(WXYZ) — "If we go with an oldie, they do 'Build Me Up, Buttercup,' if we do an 80s rocker, we got 'Footloose.'"
If there’s one thing Dean Rusch, owner of Michigan's Rusch Entertainment, knows — it's music.
Throwing a party is what Rusch and his team have done for 50 years, but there’s been no party pooper as big as the pandemic.
"Now, at this moment, we have moved 800 events," said Rusch.
Some neighboring states have looser restrictions and Ohio has recently lifted capacity limitations on banquet facilities. Michigan remains at a 25 person cap indoors for non-residential venues, with 300 allowed outdoors.
The stricter regulations, Rusch said, have pushed him to take work outside of the state.
Photo courtesy: The Inn at St. John's
"In the last three weeks, we've done two Florida weddings, all weddings that were scheduled in Michigan," said Rusch. "This week alone, I booked two weddings in Ohio, so we're changing ... in the DJ entertainment industry, we have to go to the work, the work's not going to come to us."
Ohio’s governor lifted banquet facility restrictions in early March as long as other COVID safety regulations could be followed.
Gene Natale of Burning River Entertainment Group out of Cleveland, Ohio, said he is confident the show can safely go on.
"I feel that those of us in the event industry who are committed to the event industry show that we can do events safely and keep ourselves safe, keep our clients safe, keep their families safe, keep the community safe and still have these celebrations," said Natale.
Shaun Daniels, owner of Sutle Productions in Cincinnati, said that while he doesn’t necessarily feel comfortable with how open things are in Ohio as a whole, he’s been pleasantly surprised with how events are running at banquet facilities.
"Banquet facilities adhere to the rules, they make sure that people are being socially distanced or make sure that people are wearing masks when they're not ... seated and things of that nature, with bars and clubs, you don't see that too much," said Daniels.
While wedding bookings have remained slow for his company, Daniels said, the ones he has done during the pandemic run smoothly when all of the vendors and venue work together.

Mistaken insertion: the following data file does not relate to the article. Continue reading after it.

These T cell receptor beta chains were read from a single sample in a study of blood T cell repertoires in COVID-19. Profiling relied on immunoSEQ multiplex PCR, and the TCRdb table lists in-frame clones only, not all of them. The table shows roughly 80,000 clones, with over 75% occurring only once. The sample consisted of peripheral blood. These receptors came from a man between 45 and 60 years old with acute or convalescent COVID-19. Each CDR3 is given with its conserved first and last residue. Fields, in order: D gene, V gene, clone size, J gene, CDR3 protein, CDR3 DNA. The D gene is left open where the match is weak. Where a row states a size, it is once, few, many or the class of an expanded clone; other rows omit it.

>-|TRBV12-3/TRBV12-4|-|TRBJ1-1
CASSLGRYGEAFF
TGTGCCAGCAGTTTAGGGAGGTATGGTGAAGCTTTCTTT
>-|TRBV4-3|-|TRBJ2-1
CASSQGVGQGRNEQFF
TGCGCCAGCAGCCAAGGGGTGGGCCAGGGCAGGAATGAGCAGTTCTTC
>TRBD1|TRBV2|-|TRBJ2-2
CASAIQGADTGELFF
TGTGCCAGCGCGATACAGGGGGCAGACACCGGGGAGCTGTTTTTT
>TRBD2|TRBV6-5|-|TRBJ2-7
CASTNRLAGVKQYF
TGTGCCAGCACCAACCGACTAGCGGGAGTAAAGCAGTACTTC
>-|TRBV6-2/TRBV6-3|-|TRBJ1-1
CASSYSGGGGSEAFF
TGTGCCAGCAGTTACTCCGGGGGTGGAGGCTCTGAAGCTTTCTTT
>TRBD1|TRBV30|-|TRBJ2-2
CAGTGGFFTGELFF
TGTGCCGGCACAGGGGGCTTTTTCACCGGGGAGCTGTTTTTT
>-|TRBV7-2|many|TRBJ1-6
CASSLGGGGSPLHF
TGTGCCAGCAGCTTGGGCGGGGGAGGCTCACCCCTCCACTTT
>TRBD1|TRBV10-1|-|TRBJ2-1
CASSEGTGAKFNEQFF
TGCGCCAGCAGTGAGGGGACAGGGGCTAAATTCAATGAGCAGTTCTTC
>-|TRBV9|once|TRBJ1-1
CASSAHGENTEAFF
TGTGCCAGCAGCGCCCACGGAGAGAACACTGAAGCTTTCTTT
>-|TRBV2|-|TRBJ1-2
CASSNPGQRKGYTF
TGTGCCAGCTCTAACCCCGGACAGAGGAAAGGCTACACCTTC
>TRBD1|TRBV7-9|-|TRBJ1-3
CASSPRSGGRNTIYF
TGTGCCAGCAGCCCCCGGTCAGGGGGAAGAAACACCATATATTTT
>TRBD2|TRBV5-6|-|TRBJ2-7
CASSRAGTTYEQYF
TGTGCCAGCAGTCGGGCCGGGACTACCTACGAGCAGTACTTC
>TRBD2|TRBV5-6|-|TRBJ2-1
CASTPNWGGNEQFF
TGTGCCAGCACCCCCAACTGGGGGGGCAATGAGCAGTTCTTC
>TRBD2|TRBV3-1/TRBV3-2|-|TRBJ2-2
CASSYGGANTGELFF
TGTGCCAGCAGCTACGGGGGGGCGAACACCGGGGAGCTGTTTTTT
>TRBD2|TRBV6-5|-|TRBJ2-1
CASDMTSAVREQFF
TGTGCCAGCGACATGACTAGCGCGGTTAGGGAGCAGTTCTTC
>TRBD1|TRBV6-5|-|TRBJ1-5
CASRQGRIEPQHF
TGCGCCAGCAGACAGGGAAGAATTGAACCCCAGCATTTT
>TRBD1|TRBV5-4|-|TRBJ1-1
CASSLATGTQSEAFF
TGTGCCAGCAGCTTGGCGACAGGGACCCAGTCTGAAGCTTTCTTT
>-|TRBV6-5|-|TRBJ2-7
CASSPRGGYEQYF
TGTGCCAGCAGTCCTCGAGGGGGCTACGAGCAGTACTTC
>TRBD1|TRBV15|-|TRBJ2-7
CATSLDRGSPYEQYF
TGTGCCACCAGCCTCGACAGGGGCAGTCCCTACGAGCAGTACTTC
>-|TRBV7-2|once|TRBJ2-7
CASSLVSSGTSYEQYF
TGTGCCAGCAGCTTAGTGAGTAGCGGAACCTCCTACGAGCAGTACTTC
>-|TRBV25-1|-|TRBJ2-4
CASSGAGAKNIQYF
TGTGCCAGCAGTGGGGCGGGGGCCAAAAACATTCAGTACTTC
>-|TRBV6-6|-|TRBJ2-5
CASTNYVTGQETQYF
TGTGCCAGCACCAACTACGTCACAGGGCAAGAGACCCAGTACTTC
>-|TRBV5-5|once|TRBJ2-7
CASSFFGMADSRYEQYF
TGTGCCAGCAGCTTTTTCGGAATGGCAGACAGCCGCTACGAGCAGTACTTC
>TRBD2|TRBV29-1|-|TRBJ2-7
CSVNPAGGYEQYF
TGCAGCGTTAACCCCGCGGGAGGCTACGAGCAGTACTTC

"As long as we can be a team and go by the rules and everything, it's going to be a great night," he said.
The Michigan Restaurant and Lodging Association is calling on Governor Gretchen Whitmer's administration to rethink the current venue capacity restrictions here in our state, saying in part “consistent guidelines with a metric-driven plan are needed … we are running out of time for venues to prepare for any sort of summer season.”
Read the full statement from Justin Winslow, President and CEO of the MRLA, below:
"The current capacity limit of 25 people for banquet halls and event centers is dramatically out of line with our surrounding states. We are seeing countless event bookings canceled and being hosted in neighboring states as a result. Consistent guidelines with a metric-driven plan are needed from both an operations standpoint, and for brides and grooms and other celebrants/event hosts who need months, not days or weeks, to prepare. We are running out of time for venues to prepare for any sort of summer season."
The Michigan Department of Health and Human Services said the current restrictions on the size of gatherings "remain necessary to protect frontline workers and Michiganders everywhere from COVID-19." Adding they will continue to monitor case rates, percent positivity and hospitalizations in their decision making.
Read the MDHHS's full statement below:
"The Michigan Department of Health and Human Services (MDHHS) continues to make decisions that protect public health based on the best available science and data. Michigan has made great progress since the late fall peak, however, community spread of the virus continues across the state, which means that protections such as restrictions on the size of gatherings and consistent masking and social distancing remain necessary to protect frontline workers and Michiganders everywhere from COVID-19. COVID-19 spreads in indoor settings where individuals socialize without masks. The presence of more infectious variants, such as the B 1.1.7 variant, threatens our progress in control of the epidemic and MDHHS will be monitoring data closely. Our goal is to reengage while reducing public health risk which is why we move slowly to maintain progress and momentum with thoughtful public health measures. We will continue to monitor the data to make decisions including three key metrics: case rates, percent positivity, and hospitalizations. It is critical that we not let up now and remind Michiganders to continue to mask up, wash their hands, social distance, get tested, and get vaccinated as soon as it is available to them."
Rusch hopes Michigan can ease up on the restrictions for banquet facilities.
"We need to get back to normal. People know how to protect themselves," he said.
Whatever the future holds, Rusch said they won’t miss a beat with the guidelines, wherever they’re entertaining.
"We're just ready to change, to roll ... with the punches, do whatever we need to do to make it fun. And I will tell you this, even if they don't allow dancing, everything goes better with music."